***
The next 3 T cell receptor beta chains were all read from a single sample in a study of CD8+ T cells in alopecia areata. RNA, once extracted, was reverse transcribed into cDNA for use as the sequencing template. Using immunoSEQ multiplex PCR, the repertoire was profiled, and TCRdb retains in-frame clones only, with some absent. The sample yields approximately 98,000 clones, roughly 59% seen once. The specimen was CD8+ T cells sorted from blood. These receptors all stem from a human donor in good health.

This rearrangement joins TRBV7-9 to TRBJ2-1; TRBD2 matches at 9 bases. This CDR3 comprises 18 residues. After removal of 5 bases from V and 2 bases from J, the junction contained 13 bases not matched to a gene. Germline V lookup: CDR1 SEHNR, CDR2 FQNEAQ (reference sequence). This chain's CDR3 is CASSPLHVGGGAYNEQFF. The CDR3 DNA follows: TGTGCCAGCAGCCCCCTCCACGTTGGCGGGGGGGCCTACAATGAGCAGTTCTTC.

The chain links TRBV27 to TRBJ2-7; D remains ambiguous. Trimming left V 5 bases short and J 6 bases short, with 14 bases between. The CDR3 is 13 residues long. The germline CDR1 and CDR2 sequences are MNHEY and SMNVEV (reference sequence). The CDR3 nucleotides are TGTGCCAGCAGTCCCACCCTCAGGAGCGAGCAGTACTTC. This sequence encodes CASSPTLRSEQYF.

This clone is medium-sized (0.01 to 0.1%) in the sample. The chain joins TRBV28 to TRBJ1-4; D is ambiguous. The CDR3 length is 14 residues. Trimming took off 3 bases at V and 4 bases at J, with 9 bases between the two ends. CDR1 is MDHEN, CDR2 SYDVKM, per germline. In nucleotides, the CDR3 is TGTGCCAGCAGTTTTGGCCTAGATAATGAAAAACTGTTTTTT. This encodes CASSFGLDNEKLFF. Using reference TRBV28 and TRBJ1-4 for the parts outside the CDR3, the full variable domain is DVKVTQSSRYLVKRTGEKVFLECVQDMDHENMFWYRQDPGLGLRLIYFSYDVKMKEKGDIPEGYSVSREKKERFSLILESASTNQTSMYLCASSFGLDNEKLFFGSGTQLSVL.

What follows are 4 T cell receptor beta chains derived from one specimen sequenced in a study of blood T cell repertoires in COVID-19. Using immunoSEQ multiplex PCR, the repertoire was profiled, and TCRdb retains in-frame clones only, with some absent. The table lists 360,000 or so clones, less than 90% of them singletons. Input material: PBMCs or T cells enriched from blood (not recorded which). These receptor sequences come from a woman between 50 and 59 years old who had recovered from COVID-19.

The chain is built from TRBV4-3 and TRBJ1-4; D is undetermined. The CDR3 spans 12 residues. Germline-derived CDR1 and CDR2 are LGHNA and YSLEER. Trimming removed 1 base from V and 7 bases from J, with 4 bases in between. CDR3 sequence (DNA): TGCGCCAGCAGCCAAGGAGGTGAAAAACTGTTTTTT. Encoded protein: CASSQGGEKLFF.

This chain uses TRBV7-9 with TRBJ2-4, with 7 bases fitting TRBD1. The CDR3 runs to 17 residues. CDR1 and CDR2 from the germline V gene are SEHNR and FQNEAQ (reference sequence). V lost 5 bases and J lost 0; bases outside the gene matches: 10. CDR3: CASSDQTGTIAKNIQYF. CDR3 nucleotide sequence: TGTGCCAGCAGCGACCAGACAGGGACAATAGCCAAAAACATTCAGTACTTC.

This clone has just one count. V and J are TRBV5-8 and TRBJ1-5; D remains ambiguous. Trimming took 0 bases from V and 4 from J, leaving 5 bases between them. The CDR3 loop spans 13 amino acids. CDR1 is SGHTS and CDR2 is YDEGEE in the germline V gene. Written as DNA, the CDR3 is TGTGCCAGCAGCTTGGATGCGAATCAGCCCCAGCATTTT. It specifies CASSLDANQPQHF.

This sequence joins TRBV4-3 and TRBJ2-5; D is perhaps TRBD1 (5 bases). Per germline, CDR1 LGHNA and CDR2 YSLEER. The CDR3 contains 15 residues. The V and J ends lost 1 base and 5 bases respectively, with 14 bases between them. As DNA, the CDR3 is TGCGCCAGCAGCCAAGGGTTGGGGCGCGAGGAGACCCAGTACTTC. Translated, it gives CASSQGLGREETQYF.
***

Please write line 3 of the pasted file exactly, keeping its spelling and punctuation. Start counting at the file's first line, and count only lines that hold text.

The chain links TRBV27 to TRBJ2-7; D remains ambiguous. Trimming left V 5 bases short and J 6 bases short, with 14 bases between. The CDR3 is 13 residues long. The germline CDR1 and CDR2 sequences are MNHEY and SMNVEV (reference sequence). The CDR3 nucleotides are TGTGCCAGCAGTCCCACCCTCAGGAGCGAGCAGTACTTC. This sequence encodes CASSPTLRSEQYF.